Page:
FILE PHOTO: Author James Patterson poses at the CBS Studios rooftop summer soiree in West Hollywood, California, U.S. on May 18, 2015. REUTERS/Danny Moloshok/File Photo
December 12, 2017
By Chris Taylor
NEW YORK (Reuters) – (The writer is a Reuters contributor. The opinions expressed are his own.)
Most writers dream of publishing a book in their lifetime, and maybe even selling a few copies. Then there is James Patterson, who has sold over 300 million of them.
The author of such runaway hits as the “Alex Cross” and “Women’s Murder Club” series raked in an estimated $95 million in 2016, according to Forbes, placing him among the highest-paid writers on the planet.
For the latest in Reuters’ “Life Lessons” series, we talked to Patterson about what he has learned from the unbelievable plot of his own life.
Q: Who was your biggest influence as a kid?
A: Probably my grandmother. She was very bright, very tough, and very protective of me. She felt I could do anything I wanted to do, other than play in the NBA. There was absolutely no doubt in her mind.
Q: Which books shaped your thinking early on?
A: When I got a job at a psychiatric hospital, I used to read a whole lot at night. The books that got me going were “Mrs. Bridge” and “Mr. Bridge” by Evan Connell, and “Steps” by Jerzy Kosinski: Very concise and witty, with tight storytelling. Another book that opened my mind up was “Tristram Shandy” by Laurence Sterne. It showed me that anything is possible.
Q: At what point did you realize you could actually make a living at writing?
A: It was when I won an award for best first mystery novel. I was sitting there so nervous, like I was at the Academy Awards. I remember when I got up after the announcement, I said, ‘I guess I’m a writer now.’
Q: Once serious money started coming in, how did you handle that?
A: I have always been pretty practical and frugal. I’ve been poor. I’ve been middle class. And I’ve been rich. On balance, I prefer being rich. But I’m happy I went through all those stages. If you have never been poor, you don’t really understand it in a way that people who lived it can understand it. That’s a huge life lesson.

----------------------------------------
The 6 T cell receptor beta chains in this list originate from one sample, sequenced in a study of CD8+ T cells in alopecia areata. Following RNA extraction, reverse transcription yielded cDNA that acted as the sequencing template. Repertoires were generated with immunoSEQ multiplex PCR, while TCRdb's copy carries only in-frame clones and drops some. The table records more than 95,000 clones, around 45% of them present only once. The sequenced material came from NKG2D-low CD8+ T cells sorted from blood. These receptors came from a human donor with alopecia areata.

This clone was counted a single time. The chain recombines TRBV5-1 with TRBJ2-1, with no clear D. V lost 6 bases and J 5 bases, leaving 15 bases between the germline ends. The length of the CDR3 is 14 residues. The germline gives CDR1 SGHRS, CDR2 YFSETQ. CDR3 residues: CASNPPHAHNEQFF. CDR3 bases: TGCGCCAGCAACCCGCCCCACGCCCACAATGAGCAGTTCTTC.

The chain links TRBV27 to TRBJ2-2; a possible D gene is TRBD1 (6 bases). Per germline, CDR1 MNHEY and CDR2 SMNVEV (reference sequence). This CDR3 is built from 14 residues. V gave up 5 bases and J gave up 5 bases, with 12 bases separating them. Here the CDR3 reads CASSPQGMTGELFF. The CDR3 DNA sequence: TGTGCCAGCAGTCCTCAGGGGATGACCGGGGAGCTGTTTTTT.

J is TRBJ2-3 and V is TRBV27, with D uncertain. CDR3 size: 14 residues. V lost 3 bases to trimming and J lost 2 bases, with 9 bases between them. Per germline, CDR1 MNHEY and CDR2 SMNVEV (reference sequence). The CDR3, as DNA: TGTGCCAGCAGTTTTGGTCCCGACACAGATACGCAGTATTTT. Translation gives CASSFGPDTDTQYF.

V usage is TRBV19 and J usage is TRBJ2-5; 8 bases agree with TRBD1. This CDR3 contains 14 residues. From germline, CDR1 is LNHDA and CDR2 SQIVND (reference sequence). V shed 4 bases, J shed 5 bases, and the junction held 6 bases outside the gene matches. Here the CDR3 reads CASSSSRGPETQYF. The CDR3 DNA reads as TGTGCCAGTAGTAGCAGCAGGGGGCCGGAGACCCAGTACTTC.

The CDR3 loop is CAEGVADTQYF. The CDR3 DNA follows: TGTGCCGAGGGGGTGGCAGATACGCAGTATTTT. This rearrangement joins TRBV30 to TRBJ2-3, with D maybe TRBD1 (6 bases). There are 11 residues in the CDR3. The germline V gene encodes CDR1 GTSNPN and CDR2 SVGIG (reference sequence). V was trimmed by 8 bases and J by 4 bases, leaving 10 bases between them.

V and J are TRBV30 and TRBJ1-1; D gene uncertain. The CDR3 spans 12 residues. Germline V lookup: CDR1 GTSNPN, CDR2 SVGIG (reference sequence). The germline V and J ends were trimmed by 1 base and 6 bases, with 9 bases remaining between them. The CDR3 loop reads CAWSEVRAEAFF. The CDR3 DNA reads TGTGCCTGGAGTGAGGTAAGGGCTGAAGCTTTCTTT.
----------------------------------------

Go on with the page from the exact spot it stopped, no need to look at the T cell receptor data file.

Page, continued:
I grew up in a small town in upstate New York, and that really was its own world. It was a little bit like the book “Hillbilly Elegy”. There must have been some people who got out of there, but I wasn’t aware of any.
Q: What kind of investor would you say you are?
A: I am fairly conservative in my portfolio. We have some real estate here in Florida and a house in New York state. We have some in hedge funds and some in conservative bonds. But there is no real reason to take any big risks.
Q: Where do you put your philanthropic dollars?
A: We have a big foundation and give away between $15-$20 million away every year. A lot of the projects have to do with reading. We award a lot of scholarships to teachers, 450 of them to 26 different universities.
We have also helped with school libraries, and now we are focusing on classroom libraries, with $1.75 million in grants. When we put out the word, we had 82,000 requests for help.
Q: Do you have any role models?
A: I look up to a lot of great writers, like James Joyce, Gabriel Garcia Marquez, and Philip Roth. Also authors of thrillers like Michael Connelly and Nelson DeMille. I particularly love it when there is somebody who handles fame really well – like LeBron James. I also think Oprah has done a terrific job of handling her popularity and money and success. I find her to be pretty heroic.
Q: What life lessons do you try to pass along to your own son Jack, who is 19?
A: To be down to earth and not be impressed that his family has done well. We work on that a lot. I encourage people to understand who you are, and get comfortable with it.
My kid worked at the Clinton Foundation last summer and got to talk to President Clinton for a while. Later the president told me, ‘He has a big heart.’
As a parent, that’s an amazing thing to hear.
(Editing by Lauren Young and Lisa Shumaker)